HOT CLOWNS

Members of the Fire Prevention Clown Class Òride the busÓ during a presentation at Harper Elementary School Friday. The firefighters include (front to back): Marshall Green of Thomasville Fire Rescue, Chris Plymale of TFR, Mark Stephens of TFR, Jonathan Paschall of TFR, Alex Garner of Moultrie, Lennon Jamison of TRF and Michael Dukes of Thomas County Fire/Rescue.

THOMASVILLE — They came in clown makeup — grease paint of various colors and wide smiles — and costumes of oversize shoes and patched jackets.

But behind the hijinks and antics, members of several area fire rescues on Friday sought to impart an important lesson to students at Harper Elementary School: Fire safety is no laughing matter.

“Having clowns go into the schools and teach prevention is a good idea because the kids relate to the clowns and the fun ways to remember safety rules,” Lt. Jonathan Paschall said.

“We are not only teaching fire safety but other safety rules. When a uniformed firefighter goes to schools the kids see them as just another adult.”

Friday’s two performances were the final act of a week-long Fire Prevention Clown Class sponsored by Thomasville Fire Rescue through the Georgia Fire Academy. The presentations for Harper students were their practical test.

Jadavious White, 8, got to help the clowns with a demonstration of what to do if a smoke alarm wakes you up and your house is on fire.

He said he liked crawling on the floor, pretending he was climbing out the window to safety.

Kindergartners Bria Singleton, 5, and Xavier Scott, 6, had a lot of fun during the presentation.

Scott liked the clowns dance rendition to “Stop, Drop and Roll,” alerting youths of what to do should they ever catch on fire, and Singleton liked the window demonstration.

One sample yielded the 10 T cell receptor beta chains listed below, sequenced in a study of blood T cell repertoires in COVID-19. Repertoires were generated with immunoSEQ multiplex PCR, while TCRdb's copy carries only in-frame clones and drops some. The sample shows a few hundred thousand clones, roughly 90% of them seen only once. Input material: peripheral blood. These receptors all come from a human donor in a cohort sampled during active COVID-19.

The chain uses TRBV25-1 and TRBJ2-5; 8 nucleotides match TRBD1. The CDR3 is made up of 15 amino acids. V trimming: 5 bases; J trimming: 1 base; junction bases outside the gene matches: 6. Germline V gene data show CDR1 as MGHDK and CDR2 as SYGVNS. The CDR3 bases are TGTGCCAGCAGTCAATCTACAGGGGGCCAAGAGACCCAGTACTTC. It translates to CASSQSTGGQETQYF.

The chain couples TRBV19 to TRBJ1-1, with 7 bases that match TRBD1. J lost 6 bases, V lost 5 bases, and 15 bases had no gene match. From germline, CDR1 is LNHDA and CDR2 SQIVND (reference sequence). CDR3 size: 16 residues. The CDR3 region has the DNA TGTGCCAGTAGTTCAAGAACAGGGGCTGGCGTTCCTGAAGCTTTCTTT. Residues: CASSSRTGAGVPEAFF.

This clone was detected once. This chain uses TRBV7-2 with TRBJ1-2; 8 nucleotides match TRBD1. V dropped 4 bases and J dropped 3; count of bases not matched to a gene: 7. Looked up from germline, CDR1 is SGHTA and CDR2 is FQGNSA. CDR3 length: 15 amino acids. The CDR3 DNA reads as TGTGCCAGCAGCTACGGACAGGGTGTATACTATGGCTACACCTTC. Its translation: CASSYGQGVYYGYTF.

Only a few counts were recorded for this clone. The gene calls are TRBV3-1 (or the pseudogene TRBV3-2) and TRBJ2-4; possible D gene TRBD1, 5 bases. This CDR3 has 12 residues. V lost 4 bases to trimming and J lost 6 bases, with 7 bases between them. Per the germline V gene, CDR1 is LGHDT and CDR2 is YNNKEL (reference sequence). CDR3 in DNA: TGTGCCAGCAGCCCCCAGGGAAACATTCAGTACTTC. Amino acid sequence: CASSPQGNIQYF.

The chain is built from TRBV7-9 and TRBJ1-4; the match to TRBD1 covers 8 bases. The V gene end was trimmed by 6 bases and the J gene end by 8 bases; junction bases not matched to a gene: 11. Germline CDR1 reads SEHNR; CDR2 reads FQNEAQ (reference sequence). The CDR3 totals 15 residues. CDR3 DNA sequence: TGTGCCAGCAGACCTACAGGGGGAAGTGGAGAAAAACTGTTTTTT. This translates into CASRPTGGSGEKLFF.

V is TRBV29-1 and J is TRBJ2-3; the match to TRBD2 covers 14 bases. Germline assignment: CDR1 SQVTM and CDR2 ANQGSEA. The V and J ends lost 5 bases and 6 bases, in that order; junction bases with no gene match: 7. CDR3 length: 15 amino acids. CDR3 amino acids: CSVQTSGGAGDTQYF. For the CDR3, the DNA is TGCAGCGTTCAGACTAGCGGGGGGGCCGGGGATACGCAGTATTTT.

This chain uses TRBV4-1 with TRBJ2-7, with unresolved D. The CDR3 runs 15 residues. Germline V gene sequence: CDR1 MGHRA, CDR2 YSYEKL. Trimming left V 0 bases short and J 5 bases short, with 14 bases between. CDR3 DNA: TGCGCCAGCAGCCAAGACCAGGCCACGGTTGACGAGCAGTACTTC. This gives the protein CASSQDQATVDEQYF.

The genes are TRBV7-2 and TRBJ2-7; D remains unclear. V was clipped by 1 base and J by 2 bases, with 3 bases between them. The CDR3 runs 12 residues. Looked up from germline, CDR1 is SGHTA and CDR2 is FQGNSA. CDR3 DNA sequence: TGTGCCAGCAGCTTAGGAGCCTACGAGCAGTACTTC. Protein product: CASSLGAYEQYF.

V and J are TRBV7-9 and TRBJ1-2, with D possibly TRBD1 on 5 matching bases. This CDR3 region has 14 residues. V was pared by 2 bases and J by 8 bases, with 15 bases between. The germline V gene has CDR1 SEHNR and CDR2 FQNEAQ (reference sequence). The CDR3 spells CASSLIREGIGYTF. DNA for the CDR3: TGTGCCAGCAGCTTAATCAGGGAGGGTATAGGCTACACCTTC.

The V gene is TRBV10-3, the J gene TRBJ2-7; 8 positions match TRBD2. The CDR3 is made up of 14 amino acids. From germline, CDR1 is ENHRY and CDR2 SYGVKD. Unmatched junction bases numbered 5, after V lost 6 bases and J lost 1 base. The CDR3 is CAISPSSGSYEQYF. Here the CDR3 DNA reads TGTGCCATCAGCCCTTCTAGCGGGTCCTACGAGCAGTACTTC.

“Cool Cat” was Scott’s favorite clown because he liked the skits.

But, Scott also learned something important.

“Always turn in match sticks and lights to a grown-up,” he said.

The clown class had six members from Thomasville, two from the Moultrie Fire Department, and one from Thomas County Fire/Rescue.

All presentations were conducted with off-duty personnel.

Thomasville Fire Rescue Chief Bryan Croft said the same fire safety programs have been delivered for many years and it was time for a change.

“We want to continue bringing new ways of educating our children and our community about fire safety,” he said. “We plan to develop age specific skits and programs, so we can target everybody.

“I hope to have more personnel attend upcoming classes so we can keep up with all educational needs. I am very, very pleased with the results today and excited about the opportunities!”

Firefighter Marcus Lee was unsure how the class would go because he is not one for performing in front of crowds.

“I’m not very good at speaking in front of children and am actually intimidated by it,” he said. “But, after I got into character and got the makeup on, I began to loosen up and realize it is all about fun and no one will know if you mess up.”

Engineer Marshall Green said, once in makeup in the morning, participants had to stay in it all day.

“One night we were all at a local store and ran into a woman that appeared happy to see all of the clowns,” he said. “She approached us and told us she and all of her friends thought she was going crazy because she was telling them that she had seen a van full of clowns all over town.

“She asked if she could take our picture. Then, she (e-mailed) the picture to her friends to prove she wasn’t crazy. The next day we saw her and her friends in the same store and she told them ‘See, I am not crazy!’”

Croft was very happy with the class turnout.

“Our goal is to protect lives and prevent fires,” he said. “Our people train very, very hard and keep their skills very polished. If we can prevent fires from happening through better education, then we are truly doing our job of protecting the public.

“I really believe this is going to be a huge asset and learning tool for our children. We have had very positive feedback this week from citizens in our community. I am convinced that the children will retain more fire safety education and they will help spread the message to their families.”

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